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Old 04-08-2021, 11:53 AM   #1
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What can you run when connected to a house?

If you have a 30amp converter that converts from a 3-prong house outlet to the 30amp Casita cable, what can you run? I know not to run the A/C, but what about the Microwave, Fridge, and Water heater?
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Old 04-08-2021, 12:06 PM   #2
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The RV is about 40ft from the house socket, so I got a 50ft cable. Should that work?


"50 Foot Lighted Outdoor Extension Cord - 10/3 SJTW Yellow 10 Gauge Extension Cable with 3 Prong Grounded Plug for Safety - Great for Garden and Major Appliances"



https://www.amazon.com/gp/product/B078KDZBBX


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Old 04-08-2021, 12:13 PM   #3
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Are you speaking of an adaptor like this one?

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Here's a list of RV appliances with estimated amperages for each.

RV Converters and Amp Draw - RV Information (RV Maintenance)

Water heater should be fine, along with the rest. The total loads on the circuit, including household loads, need to be under the 15 amp breaker (most common) or 20 amp breaker (much less common) on your receptacle's circuit.

A 10 gauge extension cord is a good choice.
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Old 04-08-2021, 01:19 PM   #4
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Quote:
Originally Posted by Civilguy View Post
Are you speaking of an adaptor like this one?

Attachment 140178

Here's a list of RV appliances with estimated amperages for each.

RV Converters and Amp Draw - RV Information (RV Maintenance)

Water heater should be fine, along with the rest. The total loads on the circuit, including household loads, need to be under the 15 amp breaker (most common) or 20 amp breaker (much less common) on your receptacle's circuit.

A 10 gauge extension cord is a good choice.

Yes, I have one like yours but it doesn't have a red light on it. I also got another one with a short extension, called a "dogbone". The short adapter like yours, tends to fall out of the generator that I sometimes use. I am going to switch from using an E2000i Honda generator, to a house outlet. On the generator, I can run everything. I will avoid using the A/C on house power, but I am hoping the microwave and fridge will work. I normally use gas for the water heater, but was thinking of testing a new anode I put in it.


That's an awesome amp list, thanks. It looks like it should be okay.
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Old 04-08-2021, 01:58 PM   #5
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15 amp adaptor

Quote:
Originally Posted by whoot View Post
If you have a 30amp converter that converts from a 3-prong house outlet to the 30amp Casita cable, what can you run? I know not to run the A/C, but what about the Microwave, Fridge, and Water heater?
A 15 amp max adapter plugged into 120 volts would be 1800 watts total max. Any of the items listed may be OK depending on size, just not at the same time. A 700 watt microwave may well draw almost double that when running. I run my A/C on a 15 amp outlet, but never turn anything else on at the same time.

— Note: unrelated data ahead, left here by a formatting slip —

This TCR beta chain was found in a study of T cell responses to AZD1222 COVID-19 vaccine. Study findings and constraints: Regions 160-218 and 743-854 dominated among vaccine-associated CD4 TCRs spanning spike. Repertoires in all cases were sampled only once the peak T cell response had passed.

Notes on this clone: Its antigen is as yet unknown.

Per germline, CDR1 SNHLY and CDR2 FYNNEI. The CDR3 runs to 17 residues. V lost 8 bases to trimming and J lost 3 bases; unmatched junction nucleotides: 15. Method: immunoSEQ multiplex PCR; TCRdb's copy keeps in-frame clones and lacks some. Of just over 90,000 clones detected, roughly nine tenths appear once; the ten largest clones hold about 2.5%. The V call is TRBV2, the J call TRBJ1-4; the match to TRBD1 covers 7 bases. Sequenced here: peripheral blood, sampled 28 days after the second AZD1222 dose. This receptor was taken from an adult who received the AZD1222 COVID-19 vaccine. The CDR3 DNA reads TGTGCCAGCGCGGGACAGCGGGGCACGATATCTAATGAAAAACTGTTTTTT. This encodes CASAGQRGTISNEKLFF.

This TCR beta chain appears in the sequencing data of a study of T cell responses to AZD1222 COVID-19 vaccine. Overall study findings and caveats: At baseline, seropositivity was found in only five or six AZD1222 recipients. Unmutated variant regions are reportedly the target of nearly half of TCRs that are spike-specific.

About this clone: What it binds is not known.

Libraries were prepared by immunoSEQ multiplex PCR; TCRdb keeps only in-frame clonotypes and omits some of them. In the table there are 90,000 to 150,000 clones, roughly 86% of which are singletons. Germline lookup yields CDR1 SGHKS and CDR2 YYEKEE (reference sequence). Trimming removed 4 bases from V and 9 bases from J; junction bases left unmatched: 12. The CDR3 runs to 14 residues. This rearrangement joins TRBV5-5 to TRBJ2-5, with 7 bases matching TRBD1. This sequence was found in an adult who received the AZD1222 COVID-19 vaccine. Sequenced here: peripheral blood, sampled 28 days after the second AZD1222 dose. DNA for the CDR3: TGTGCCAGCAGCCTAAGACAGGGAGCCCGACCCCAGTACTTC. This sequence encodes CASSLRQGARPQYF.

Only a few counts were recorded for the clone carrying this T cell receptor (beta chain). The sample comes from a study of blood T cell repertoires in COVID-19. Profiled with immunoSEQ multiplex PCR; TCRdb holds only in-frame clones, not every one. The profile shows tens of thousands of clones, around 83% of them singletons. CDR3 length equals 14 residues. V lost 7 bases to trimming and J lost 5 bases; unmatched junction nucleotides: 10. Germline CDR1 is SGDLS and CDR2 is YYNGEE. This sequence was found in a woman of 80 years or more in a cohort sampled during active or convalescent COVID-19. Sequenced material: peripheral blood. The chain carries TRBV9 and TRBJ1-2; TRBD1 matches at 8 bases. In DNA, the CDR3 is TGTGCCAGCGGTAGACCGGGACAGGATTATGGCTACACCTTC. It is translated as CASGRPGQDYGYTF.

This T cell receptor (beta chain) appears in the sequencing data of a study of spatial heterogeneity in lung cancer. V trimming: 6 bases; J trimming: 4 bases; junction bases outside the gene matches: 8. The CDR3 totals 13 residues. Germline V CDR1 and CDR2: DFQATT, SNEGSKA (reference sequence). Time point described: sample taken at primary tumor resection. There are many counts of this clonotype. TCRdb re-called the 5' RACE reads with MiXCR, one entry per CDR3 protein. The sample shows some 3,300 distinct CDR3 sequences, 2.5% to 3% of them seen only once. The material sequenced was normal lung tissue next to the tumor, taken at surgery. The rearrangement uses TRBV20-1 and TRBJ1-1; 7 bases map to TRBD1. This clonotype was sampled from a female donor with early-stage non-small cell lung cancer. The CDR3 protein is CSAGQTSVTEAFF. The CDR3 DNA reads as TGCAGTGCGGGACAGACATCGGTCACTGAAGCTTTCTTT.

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Old 04-08-2021, 02:32 PM   #6
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For a couple of bucks you can swap out the house receptacle for a commercial grade style that will hold the plug more firmly which improves the contact and helps the current flow at that point.

Leviton R62-CBR15-00W Outlet

https://www.homedepot.com/p/Leviton-...-00W/202066707

I have no idea what it might take to replace or tighten up the receptacle in a generator.
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Old 04-08-2021, 03:05 PM   #7
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A generator side note

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Originally Posted by Civilguy View Post
I have no idea what it might take to replace or tighten up the receptacle in a generator.

The Honda eu 2200 i companion has a twist lock receptacle. It requires a dog bone adapter, but it is a solid contact and will not vibrate loose. It remains 15 amp until you parallel TWO generators. Note that you no longer get the 12 VDC socket on the companion.
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Old 04-08-2021, 03:23 PM   #8
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The 10 gauge cord should be fine. I had a 40ft 16 gauge cord I used and the cord got warm, the plug melted a little with AC use. My regular extension cord is a 50 ft 12ga. and works fine. I have a 100ft 20ga cord salvaged from a telephone line. Supports fridge and a fan.

The newer Casita's Coleman AC uses 8 amps so it's not as hard on power cords.

Measure the voltage in the trailer. Power = Volts * Amps.

Example: Casita with AC on, Fridge on, 10 amps.
10 amps, 120 v at the house, 115v in trailer 10 x 5= 50 watts. Result: Cord is too long or too small or both. May melt connectors.

Do a Google search on copper wire resistance and ohms law calculator.
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Old 04-08-2021, 04:22 PM   #9
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The Honda eu 2200 i companion has a twist lock receptacle. It requires a dog bone adapter, but it is a solid contact and will not vibrate loose. It remains 15 amp until you parallel TWO generators.

I have an E2000i, I don't think it has a 30a connector:


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Old 04-08-2021, 04:36 PM   #10
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Companion only

Quote:
Originally Posted by whoot View Post
I have an E2000i, I don't think it has a 30a connector:Attachment 140183
Only the "Companion" needs the 30 amp because you can only get thirty amps with TWO hooked together. But you can run the companion as a single unit and use the twist lock socket. All 4 (both 2000s and both 2200s) are good solid generators.
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Old 04-08-2021, 05:34 PM   #11
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Only the "Companion" needs the 30 amp because you can only get thirty amps with TWO hooked together. But you can run the companion as a single unit and use the twist lock socket. All 4 (both 2000s and both 2200s) are good solid generators.

Should I not be running everything off the E2000i? I sometimes run the A/C with it. I ran everything off the generator for 2 days, after a hurricane knocked out power. I wasn't planning to get another one.
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Old 04-08-2021, 07:34 PM   #12
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Not every thing at once but...